On Sunday June 12th 2016, 49 men and women lost their lives to a shooting at an Orlando nightclub.
Those in Orlando and around the world grieved for those lost with memorials and acts of love. During the days after the attack, the downtown district streets were shutdown as memorials were set up for the victims. In this time of incredibly painful human tragedy, the community was also faced with an economic catastrophe for their local businesses. A Downtown South coalition formed to engaged stakeholders to develop a revitalization strategy that ensured the vibrancy of the local community.
The coalition wanted to ensure the safety of those grieving and make the vigil a safe and comforting place.
“We chose the rainbow roundabout because we wanted to create a space where people felt comfortable, a place that allowed people to come together and enjoy their surroundings and each other," Charlotte Manley, the Immediate Past President of Downtown South says. "Civic Art, when integrated into a development, does just that. It helps strengthen the social, physical and economic fabric of a community.”
Downtown South reached out to Straight Line Southern, a striping company based in Orlando, for help. Mark Letourneau took it upon himself to create a stunning visual around the vigil that would hopefully inspire love and not hate.
A Touching Tribute
Letourneau was contacted a few days after the shooting to help create a memorial for the victims.
"We've had a long relationship with Doug Fisher from Kimco Property Management," Letourneau says. "He reached out to us with the idea of a memorial days after the shooting with a rough drawing of what he wanted to do around the traffic circle."
Letourneau and his crew primarily paint parking lots, so a job of this nature was out of his comfort zone.
"I told Doug something like this should be done by an artist, but he said he didn't know an artist he only knew me and wasn't going to take no for an answer," Letourneau says.
So Letourneau, a 30 year striping veteran, and another member of his crew spent 9 hours trying to get this just right.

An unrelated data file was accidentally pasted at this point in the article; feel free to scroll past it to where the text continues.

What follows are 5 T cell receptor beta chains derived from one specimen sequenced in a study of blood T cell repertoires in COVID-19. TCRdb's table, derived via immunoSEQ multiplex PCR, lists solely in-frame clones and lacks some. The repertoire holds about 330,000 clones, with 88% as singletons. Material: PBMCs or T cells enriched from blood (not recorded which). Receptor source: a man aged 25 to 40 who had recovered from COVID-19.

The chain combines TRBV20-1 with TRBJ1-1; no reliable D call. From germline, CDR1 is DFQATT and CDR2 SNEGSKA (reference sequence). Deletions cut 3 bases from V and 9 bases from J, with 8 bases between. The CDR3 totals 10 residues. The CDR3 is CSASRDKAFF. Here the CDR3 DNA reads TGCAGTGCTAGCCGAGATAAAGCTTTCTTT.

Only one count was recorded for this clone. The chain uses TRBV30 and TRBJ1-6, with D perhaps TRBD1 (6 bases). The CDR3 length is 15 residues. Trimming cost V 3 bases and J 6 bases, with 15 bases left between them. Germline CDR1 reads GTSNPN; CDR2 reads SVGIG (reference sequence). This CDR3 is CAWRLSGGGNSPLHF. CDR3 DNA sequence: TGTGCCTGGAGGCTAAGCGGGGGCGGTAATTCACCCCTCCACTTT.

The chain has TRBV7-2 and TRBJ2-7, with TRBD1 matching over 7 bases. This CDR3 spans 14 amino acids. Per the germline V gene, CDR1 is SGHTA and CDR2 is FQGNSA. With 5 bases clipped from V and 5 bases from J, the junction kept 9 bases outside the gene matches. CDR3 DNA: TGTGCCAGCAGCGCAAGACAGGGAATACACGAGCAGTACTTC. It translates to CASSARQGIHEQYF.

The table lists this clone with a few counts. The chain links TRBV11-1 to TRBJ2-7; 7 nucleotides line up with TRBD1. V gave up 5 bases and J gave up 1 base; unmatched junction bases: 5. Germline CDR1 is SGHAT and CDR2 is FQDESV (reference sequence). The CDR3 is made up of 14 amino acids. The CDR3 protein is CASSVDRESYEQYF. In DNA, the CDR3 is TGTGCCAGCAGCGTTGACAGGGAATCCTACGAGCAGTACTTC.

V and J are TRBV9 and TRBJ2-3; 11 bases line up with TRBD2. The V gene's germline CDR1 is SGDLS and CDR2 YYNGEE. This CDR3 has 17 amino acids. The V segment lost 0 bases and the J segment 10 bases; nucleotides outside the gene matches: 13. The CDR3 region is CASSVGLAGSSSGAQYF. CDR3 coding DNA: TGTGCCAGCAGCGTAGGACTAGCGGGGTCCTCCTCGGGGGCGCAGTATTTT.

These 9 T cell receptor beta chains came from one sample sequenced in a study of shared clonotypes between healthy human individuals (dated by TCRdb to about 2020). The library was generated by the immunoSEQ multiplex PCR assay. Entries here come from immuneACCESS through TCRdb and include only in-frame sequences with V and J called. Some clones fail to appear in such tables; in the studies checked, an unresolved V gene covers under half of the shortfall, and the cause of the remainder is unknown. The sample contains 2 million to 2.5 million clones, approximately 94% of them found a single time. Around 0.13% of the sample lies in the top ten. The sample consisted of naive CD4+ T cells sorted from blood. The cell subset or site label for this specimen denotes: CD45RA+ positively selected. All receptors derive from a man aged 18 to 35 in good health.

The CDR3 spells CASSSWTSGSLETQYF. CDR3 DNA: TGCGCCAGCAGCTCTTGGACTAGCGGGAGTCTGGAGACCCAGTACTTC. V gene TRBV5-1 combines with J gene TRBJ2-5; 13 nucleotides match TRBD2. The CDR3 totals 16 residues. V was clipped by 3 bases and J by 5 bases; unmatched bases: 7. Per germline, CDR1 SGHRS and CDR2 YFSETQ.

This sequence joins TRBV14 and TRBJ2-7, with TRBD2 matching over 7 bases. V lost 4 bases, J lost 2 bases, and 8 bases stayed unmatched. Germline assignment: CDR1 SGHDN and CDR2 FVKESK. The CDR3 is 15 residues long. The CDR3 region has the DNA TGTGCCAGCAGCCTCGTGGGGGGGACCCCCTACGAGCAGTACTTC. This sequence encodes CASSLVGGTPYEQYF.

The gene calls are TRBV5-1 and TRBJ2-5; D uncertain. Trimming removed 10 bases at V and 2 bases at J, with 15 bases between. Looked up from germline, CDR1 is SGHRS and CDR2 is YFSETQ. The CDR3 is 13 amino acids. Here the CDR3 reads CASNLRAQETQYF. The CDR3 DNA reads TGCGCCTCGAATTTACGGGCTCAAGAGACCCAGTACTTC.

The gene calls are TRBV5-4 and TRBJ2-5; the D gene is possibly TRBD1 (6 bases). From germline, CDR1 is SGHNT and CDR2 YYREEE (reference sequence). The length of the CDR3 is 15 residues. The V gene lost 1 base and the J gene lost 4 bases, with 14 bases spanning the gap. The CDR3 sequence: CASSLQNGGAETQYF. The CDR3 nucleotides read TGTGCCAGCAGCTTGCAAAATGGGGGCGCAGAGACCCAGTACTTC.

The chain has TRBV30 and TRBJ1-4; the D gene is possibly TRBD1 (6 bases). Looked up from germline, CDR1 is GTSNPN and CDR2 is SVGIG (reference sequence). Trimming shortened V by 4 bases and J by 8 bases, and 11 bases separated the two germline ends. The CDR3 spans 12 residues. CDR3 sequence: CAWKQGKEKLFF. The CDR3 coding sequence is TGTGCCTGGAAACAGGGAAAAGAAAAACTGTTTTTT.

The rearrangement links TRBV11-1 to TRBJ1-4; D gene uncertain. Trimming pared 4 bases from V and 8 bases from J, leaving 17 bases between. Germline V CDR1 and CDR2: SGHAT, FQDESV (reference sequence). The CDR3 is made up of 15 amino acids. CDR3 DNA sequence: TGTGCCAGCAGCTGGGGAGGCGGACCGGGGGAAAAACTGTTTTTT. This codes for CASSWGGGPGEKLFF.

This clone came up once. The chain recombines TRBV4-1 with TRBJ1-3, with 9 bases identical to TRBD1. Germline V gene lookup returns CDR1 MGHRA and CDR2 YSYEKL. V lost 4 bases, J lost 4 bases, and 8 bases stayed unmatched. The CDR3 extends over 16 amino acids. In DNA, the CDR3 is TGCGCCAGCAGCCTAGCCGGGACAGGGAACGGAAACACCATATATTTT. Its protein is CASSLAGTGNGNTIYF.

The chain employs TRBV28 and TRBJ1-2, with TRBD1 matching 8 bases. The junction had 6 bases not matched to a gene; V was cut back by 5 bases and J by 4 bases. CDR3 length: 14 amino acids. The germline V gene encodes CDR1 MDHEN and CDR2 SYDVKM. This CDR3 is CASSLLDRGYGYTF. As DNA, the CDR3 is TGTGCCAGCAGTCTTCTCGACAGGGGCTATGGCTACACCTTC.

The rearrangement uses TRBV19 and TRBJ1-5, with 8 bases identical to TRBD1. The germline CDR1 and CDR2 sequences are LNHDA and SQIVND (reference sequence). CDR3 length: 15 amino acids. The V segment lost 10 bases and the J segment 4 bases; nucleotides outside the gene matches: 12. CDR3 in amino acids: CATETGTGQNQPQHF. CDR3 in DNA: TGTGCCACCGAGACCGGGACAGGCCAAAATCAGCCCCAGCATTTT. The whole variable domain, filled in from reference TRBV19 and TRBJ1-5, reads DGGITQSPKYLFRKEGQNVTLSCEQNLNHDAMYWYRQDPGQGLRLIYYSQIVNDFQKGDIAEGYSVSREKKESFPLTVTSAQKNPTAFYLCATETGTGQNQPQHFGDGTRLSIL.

"We didn't even know what we were going to do until we showed up," Letourneau says. "All we had was this rough crayon drawing of a circle of rainbows around their traffic circle but when we got there, we saw it was a stampcrete rough surface, not asphalt like we originally thought"
The rough surface made it impossible to paint round circles as intended, but Letourneau came up with a different plan.
"I started measuring out different straight line sections around the circle and tried to envision what this could look like," Letourneau says. "We started laying it out, snapping chalklines and I came up with the idea of making 102 different rectangular sections together."
When finished, the layout was to have 17 sides and 6 colors for a total of 102 individual sections. The sections represent the 102 victims (49 dead, 53 injured).
To get the colors just right, Letourneau mixed red, yellow and blue paint onsite to create the rainbow colors for each section.
Starting on the inside, Letourneau would paint one complete color section and then move to a different color section on the outside to allow the inside time to dry and then alternate.
Using latex paint and two Graco LineLaser striping machines, just over 15 gallons of paint was put down in one night.
"The latex paint cleans out pretty quick with just water, so that wasn't a challenge," Letourneau says. "The whole job went much smoother than we thought and at the end of the day it just feels good to do something to remember the victims,” Letourneau says of his work.
Nearly 40,000 vehicles a day travel down Orange Avenue, ensuring the Circle of Remembrance will have a lasting impact in the community.